I never heard of Langston Hughes, a poet who captured the dreams and frustrations of his people in poems, short stories and comic essays. He used his pen to celebrate the mannerisms, speech, dances and thoughts of the African- American people.

I did not learn about Dr. Charles Drew, who developed a process for preserving blood as plasma and started the first blood bank. He taught at the Howard University Medical School in Washington and made major contributions to surgical medicine.

On April 1, 1950, Drew tragically died after an automobile accident in rural North Carolina while en route to a medical conference. Much controversy surrounds his untimely death. Within hours, rumors spread about how the man who helped create the first American Red Cross blood bank had bled to death because a whites-only hospital refused to treat him.

Drew was, in fact -- or to some people, in propaganda -- treated in the emergency room of the small, segregated Alamance General Hospital. Some sources claim two white surgeons worked hard to save him, but he died after about an hour.

Charles Wyner's biography of Drew quotes the other doctors who were in the accident with Drew and a former student who happened to be at the hospital, all of whom were black, confirmed the story that Drew received perfectly adequate care from the two white surgeons.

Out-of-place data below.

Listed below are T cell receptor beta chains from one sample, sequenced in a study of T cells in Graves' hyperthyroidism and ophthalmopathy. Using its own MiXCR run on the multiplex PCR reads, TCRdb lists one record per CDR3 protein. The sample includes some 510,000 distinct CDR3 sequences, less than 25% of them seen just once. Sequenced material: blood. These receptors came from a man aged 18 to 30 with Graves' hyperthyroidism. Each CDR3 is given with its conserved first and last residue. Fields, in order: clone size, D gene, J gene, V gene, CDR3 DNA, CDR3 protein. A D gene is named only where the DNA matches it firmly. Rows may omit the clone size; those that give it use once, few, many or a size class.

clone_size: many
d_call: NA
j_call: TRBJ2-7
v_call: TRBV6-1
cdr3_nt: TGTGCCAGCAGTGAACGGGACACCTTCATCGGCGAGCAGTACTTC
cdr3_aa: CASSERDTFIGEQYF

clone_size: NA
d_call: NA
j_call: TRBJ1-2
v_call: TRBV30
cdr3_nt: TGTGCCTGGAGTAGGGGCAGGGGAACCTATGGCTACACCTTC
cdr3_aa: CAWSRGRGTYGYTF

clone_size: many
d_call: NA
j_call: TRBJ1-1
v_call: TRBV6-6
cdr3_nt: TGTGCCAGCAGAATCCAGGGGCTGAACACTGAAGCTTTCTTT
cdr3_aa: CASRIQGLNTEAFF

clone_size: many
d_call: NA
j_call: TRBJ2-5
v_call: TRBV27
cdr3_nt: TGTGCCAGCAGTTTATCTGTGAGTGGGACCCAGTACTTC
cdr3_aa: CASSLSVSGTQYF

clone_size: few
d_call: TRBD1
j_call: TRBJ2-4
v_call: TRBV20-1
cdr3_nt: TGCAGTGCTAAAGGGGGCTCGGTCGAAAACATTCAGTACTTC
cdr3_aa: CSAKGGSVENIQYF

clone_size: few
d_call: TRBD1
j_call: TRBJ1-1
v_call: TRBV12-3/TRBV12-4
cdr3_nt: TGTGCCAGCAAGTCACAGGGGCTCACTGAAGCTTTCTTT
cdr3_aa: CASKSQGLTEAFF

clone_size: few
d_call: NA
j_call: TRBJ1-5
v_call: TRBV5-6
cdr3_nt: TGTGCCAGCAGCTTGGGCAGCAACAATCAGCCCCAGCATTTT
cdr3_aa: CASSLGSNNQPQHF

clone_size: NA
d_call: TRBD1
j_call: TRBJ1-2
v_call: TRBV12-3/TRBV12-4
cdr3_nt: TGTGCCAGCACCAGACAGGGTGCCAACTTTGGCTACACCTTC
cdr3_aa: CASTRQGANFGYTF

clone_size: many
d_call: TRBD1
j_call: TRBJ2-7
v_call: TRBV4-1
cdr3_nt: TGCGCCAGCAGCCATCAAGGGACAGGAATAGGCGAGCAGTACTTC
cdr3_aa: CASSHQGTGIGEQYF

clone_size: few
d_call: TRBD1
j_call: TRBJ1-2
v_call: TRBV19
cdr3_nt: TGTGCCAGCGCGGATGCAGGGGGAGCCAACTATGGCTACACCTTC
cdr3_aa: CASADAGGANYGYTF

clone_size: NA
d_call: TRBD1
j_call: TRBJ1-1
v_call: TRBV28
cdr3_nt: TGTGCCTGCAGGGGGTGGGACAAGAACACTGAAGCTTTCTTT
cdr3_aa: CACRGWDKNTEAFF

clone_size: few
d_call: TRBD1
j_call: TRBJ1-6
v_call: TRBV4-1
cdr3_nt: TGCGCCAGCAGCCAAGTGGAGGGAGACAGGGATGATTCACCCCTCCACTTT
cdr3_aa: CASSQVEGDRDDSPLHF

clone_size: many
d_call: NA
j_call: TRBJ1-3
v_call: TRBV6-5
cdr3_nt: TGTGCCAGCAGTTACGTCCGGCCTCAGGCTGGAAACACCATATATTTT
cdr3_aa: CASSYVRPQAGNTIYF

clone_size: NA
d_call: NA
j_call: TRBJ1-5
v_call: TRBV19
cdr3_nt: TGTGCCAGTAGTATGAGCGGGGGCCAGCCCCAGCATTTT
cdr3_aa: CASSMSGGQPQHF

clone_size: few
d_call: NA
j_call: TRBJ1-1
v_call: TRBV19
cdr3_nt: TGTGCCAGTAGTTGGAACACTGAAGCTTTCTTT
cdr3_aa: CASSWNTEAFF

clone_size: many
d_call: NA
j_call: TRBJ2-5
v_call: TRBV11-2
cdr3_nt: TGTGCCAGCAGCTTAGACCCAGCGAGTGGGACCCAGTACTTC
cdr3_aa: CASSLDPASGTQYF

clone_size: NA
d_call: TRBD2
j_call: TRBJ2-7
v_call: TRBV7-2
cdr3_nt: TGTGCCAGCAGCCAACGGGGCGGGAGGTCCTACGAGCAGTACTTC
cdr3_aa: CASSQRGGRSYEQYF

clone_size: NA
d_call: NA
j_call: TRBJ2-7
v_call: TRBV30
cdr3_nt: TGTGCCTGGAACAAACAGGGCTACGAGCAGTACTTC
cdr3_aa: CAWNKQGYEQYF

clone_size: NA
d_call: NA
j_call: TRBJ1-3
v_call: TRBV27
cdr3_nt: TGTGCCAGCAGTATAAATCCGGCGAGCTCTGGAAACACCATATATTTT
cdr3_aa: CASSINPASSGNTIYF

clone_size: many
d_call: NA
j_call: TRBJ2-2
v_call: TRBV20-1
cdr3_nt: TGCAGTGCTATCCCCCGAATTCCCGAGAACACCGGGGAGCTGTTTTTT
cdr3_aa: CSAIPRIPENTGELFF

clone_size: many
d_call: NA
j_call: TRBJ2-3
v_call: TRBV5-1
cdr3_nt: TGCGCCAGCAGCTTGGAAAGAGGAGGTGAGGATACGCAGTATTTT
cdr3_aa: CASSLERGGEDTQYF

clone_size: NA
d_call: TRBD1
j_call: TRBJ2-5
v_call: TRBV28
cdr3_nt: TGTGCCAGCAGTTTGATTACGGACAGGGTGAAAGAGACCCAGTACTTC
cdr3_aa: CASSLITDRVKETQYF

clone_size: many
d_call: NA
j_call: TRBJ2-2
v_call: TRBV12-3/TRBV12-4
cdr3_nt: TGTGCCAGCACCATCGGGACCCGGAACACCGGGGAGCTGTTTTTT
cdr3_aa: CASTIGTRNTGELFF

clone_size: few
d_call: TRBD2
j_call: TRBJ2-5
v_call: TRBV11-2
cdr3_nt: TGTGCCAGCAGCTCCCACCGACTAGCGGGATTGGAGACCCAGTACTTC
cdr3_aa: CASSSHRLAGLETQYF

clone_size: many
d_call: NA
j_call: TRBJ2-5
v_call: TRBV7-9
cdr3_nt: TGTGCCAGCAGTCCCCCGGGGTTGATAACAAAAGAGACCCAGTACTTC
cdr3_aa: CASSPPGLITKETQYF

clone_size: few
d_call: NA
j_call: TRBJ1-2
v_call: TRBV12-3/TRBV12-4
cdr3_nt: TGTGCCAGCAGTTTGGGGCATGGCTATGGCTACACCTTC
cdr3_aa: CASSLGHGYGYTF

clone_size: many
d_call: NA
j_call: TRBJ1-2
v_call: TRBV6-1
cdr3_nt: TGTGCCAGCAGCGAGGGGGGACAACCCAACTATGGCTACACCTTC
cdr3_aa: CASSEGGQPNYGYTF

The rumors of his death, however, epitomized a more general truth about American society during this period. In a generic sense, Drew's death represented the realities of African Americans who were turned away by segregated hospitals.

I was not taught how the Union would not have won the Civil War without African American soldiers. In 1863, white Union forces were depleted, and President Lincoln had no choice but to allow more blacks to enlist. He admitted that without them, abandonment of the war was likely in three weeks.

Approximately 179,000 black soldiers served in 166 all- black regiments in the Union Army. One out of every four Union sailors was black. African Americans did not receive the same pay or equipment as their white counterparts, but they put resentment aside and fought bravely.

I did not learn about African Americans fighting for the United States in the Spanish-American War in 1898 and World War I in 1917. Segregationists kept trying to bar all nonwhites from military service, but black leaders urged their followers to join up nevertheless. This was perhaps the best way for African Americans to prove their right to equal citizenship.

During World War II, black soldiers fought for the first time in combat units in the Navy, Marines and Army Air Corps. A special flying school was set up at Tuskegee Institute. The 99th Fighter Squadron, consisting of pilots trained at Tuskegee, performed so well in European combat that they helped bring about the eventual integration of the Air Corps. In 1948, President Truman ordered the racial integration of all the armed forces.

Before I joined the Air Force, I did not know most of what I just discussed. My family did not teach me. Neither did my schools. It was my fellow airmen, soldiers, sailors and Marines, members of the greatest military in the world, who've taught me an entire culture of people will not be deprived of its place in history.